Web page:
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    There's some weird FX on a crystal, certain inner walls seen from the outside are mirrors reflecting some weird angle, you can use this to your advantage to add realism.

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    Keep in mind that crystals in the natural state (i.e. not cut) usually display a mix of rounded edges and hard edges with very geometric shapes. This is especially true for the common translucent crystals such as quartz and gemstones:
    http://en.wikipedia.org/wiki/File:Un...crystal_66.JPG
    Your mineral's shape reminds of quartz:
    http://en.wikipedia.org/wiki/File:Quartz,_Tibet.jpg
    for which hard edges a very distinctive trait. I think the plastic feeling has more to do with the lack of hard edges in the drawing than with the color choice, since minerals reflect/refract light in a huge variety of ways and may actually look like plastic sometimes.
    Also real minerals always have some small scratches and traces of impurities.

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    Ilaekae is offline P.O.W.! Leader, Complete Idiot, Super Moderator Level 17 Gladiator: Spartacus' Dimachaeri
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    Most crystals are transparent to some degree, and gems that have been cut and shaped for maximum brilliance are definitely transparent. The problem you're having is caused by the fact that you seem to treat the object as a solid opaque shape that you "do something to" to make it a crystal/gem. This won't work.

    You have to really study gemstones, and learn how the light is reflected and transmitted by the transparent surfaces that act like mirrors inside the stone. This is almost impossible from memory for most people, no matter how good they are. Get yourself some reference of something close to what you want to do, as far as color and light direction are concerned. Then rough in the shape you need for your purposes AS AN OUTLINE of all the surfaces, both in front and "hidden." This is your "throw-away sketch guide." then build the gem you want from back to front with layers, messing with both the brush and layer transparency to achieve what you want.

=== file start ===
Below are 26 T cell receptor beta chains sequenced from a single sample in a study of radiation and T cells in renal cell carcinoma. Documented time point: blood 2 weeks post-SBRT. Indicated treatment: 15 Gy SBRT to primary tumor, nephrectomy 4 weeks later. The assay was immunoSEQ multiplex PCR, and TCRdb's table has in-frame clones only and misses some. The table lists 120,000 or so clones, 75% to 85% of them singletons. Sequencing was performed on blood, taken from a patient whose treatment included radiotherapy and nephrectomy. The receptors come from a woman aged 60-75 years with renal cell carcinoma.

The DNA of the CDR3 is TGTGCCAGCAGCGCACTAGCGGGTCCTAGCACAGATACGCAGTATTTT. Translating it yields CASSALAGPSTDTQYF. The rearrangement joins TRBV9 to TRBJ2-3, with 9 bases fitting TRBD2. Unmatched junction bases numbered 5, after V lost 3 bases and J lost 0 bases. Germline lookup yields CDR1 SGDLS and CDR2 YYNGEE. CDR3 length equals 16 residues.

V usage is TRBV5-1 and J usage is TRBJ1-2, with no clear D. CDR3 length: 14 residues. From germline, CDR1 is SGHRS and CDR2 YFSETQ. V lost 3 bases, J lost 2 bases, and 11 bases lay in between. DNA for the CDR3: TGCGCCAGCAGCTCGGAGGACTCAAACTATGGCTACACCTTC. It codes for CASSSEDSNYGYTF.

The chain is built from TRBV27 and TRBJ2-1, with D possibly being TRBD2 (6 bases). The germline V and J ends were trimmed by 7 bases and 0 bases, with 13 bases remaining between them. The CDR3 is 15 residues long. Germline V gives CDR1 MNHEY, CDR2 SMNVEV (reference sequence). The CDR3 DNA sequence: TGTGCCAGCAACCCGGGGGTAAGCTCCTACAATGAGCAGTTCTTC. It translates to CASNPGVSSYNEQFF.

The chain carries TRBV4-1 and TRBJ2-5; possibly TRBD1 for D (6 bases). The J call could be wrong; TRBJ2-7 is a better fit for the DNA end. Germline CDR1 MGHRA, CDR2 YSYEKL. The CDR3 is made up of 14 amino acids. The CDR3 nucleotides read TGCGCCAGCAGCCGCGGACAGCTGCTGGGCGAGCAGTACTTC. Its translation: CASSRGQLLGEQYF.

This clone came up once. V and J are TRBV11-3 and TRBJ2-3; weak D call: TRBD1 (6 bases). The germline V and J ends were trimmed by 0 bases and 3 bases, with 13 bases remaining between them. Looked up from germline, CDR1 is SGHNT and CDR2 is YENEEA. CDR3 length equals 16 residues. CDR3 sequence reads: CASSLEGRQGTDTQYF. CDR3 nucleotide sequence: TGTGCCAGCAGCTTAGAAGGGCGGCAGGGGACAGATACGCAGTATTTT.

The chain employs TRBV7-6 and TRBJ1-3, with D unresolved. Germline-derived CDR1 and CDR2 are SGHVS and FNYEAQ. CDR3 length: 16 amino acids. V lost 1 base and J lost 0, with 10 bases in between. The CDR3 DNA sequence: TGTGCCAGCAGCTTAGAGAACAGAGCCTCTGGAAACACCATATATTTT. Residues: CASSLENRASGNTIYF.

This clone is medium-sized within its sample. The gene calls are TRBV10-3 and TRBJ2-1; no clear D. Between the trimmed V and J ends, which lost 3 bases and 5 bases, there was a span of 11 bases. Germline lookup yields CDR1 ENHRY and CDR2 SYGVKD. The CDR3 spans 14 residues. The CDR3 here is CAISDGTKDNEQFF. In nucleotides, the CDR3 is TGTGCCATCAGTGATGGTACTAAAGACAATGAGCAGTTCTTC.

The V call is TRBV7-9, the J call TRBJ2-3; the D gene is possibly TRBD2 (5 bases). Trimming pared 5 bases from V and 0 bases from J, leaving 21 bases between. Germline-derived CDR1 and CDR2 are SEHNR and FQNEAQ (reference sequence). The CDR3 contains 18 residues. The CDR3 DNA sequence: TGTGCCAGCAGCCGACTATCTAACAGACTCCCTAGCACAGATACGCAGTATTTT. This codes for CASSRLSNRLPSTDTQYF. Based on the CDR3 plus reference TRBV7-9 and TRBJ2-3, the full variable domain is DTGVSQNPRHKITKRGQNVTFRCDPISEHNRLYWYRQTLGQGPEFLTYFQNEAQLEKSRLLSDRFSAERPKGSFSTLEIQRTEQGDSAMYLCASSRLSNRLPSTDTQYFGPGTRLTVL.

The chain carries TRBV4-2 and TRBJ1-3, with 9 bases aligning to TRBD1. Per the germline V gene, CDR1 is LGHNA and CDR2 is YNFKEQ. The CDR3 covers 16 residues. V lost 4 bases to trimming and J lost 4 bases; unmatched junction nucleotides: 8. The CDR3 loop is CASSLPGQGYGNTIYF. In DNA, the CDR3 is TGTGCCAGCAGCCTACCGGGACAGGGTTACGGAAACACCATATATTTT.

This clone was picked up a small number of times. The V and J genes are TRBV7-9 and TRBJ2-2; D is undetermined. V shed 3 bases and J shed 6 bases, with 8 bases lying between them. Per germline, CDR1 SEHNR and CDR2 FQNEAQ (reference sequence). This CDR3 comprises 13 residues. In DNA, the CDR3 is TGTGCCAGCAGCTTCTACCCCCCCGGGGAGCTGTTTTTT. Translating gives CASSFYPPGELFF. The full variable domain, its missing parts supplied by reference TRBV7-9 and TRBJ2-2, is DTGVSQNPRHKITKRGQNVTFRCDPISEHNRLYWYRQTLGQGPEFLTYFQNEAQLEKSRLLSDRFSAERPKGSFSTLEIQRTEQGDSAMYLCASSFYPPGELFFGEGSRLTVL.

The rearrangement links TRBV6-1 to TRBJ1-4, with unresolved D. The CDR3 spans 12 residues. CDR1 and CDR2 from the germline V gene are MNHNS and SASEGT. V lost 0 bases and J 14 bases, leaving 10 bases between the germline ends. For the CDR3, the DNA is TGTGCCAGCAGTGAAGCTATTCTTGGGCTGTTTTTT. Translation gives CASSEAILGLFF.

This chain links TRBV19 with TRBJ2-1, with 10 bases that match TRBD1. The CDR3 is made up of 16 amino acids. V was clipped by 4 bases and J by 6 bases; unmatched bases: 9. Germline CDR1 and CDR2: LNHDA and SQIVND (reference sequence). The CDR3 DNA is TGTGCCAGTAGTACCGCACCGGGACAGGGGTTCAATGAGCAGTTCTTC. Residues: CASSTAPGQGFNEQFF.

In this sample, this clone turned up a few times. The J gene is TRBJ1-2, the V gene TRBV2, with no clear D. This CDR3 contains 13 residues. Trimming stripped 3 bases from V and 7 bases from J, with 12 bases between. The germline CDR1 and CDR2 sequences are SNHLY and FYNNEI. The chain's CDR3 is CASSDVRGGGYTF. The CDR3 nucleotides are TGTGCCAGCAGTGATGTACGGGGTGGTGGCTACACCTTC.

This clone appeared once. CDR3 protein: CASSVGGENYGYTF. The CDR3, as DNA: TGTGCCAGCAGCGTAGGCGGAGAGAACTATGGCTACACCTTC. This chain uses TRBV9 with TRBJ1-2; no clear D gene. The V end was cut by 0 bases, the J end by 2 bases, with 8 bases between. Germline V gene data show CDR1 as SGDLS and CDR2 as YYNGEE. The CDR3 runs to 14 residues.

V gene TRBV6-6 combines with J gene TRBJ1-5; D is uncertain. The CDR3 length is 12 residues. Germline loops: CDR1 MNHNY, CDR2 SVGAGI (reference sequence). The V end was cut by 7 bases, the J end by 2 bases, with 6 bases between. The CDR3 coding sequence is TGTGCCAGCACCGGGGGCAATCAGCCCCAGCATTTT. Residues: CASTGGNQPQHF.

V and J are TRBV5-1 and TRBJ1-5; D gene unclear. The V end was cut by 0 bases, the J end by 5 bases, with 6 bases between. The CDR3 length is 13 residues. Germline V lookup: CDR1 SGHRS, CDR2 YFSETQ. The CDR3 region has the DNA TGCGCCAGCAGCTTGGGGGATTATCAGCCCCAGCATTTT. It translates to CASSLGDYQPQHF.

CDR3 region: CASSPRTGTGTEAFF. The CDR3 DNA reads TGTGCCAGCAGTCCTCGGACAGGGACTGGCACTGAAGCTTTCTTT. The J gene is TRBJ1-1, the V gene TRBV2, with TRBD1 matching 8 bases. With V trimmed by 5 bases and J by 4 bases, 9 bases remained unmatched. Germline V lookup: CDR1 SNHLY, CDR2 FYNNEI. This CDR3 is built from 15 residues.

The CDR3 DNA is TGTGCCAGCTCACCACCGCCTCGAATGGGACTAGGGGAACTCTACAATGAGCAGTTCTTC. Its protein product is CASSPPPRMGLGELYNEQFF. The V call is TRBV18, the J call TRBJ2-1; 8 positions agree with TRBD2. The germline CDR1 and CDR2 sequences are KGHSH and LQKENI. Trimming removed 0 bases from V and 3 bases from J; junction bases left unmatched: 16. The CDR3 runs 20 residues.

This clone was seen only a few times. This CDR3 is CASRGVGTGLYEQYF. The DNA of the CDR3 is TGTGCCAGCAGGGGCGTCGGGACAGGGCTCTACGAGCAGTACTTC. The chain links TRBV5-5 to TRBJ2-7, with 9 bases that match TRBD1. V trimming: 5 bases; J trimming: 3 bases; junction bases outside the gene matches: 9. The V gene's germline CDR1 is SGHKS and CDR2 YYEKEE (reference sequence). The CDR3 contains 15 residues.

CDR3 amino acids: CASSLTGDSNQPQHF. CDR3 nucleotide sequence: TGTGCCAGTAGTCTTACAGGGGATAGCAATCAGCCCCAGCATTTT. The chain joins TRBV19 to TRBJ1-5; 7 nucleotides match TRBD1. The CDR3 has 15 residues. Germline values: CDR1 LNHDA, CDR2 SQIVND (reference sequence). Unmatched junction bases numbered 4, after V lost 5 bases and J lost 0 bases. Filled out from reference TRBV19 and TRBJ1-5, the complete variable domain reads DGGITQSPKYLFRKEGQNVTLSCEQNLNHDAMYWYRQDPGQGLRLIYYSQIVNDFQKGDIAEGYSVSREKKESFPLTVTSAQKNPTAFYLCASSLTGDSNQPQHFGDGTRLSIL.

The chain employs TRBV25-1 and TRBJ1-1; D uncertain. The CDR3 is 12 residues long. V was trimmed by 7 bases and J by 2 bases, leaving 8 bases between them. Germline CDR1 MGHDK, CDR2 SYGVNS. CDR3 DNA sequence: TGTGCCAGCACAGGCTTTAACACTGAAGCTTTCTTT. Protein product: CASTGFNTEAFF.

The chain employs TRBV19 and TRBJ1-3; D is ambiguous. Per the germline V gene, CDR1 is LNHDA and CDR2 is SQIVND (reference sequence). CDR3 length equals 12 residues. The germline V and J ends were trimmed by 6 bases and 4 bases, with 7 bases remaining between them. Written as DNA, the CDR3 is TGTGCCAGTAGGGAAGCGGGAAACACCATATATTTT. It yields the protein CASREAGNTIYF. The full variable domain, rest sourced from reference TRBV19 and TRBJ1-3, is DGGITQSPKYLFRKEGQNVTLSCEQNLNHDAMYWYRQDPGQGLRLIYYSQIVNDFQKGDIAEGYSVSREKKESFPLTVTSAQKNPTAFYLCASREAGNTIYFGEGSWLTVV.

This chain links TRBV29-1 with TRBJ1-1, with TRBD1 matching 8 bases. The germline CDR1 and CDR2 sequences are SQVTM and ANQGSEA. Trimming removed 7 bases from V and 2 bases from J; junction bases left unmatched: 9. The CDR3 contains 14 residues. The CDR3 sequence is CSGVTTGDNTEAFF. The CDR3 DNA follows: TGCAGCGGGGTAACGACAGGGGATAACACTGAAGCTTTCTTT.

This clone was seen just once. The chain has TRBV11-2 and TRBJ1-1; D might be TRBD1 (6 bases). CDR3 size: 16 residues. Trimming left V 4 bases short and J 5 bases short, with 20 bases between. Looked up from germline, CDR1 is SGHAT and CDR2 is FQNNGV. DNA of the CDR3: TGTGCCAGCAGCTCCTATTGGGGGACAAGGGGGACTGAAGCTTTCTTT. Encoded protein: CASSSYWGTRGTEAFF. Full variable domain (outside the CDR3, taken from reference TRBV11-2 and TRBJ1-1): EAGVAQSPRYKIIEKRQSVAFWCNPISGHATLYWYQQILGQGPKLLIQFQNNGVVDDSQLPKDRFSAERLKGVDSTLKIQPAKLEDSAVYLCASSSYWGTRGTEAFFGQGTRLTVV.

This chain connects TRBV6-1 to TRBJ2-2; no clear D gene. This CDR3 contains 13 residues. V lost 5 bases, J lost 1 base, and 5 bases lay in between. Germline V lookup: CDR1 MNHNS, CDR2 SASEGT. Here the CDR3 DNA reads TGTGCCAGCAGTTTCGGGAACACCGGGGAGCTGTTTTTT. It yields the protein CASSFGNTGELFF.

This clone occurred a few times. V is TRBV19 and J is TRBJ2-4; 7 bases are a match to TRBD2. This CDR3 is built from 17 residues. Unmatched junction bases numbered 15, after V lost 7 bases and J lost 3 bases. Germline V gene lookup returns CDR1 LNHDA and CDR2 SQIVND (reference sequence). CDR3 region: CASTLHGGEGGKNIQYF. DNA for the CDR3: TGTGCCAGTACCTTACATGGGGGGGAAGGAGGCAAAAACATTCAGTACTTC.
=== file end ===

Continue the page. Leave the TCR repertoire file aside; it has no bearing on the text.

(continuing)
This is NOT EASY, so don't get discouraged or try to pull off perfection in a couple of hours. Just keep sharp edges, overlaps and layering in logical places and you'll get there.

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    From the top of my hat, you usually see inside edges reflect something. Say you had a green object to the right of the crystal some edge in the inside left of the crystal shafs might reflect that green.

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    I try to imagine crystals as glass objects with the center more transparent and the edges more reflective, with things inside like flakes and cracks catching light. But I also think they're actually really really unpredictable. So the best thing IMO is to use a photo as reference and imagine it in the environment of your choice. Background and environment lighting influence much transparency and reflections of crystals.
    I googled "purple crystals": differences in colors, transparency and contrast are so big they are upsetting...
    I made a quick paintover of the image, I hope it helps. (A suggestion: drop soft-edged brushes...)

    PS I copied and pasted the big crystals to make the small ones, so there can be some inconsistencies with shadows...

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    Last edited by revenebo; July 14th, 2010 at 08:04 AM.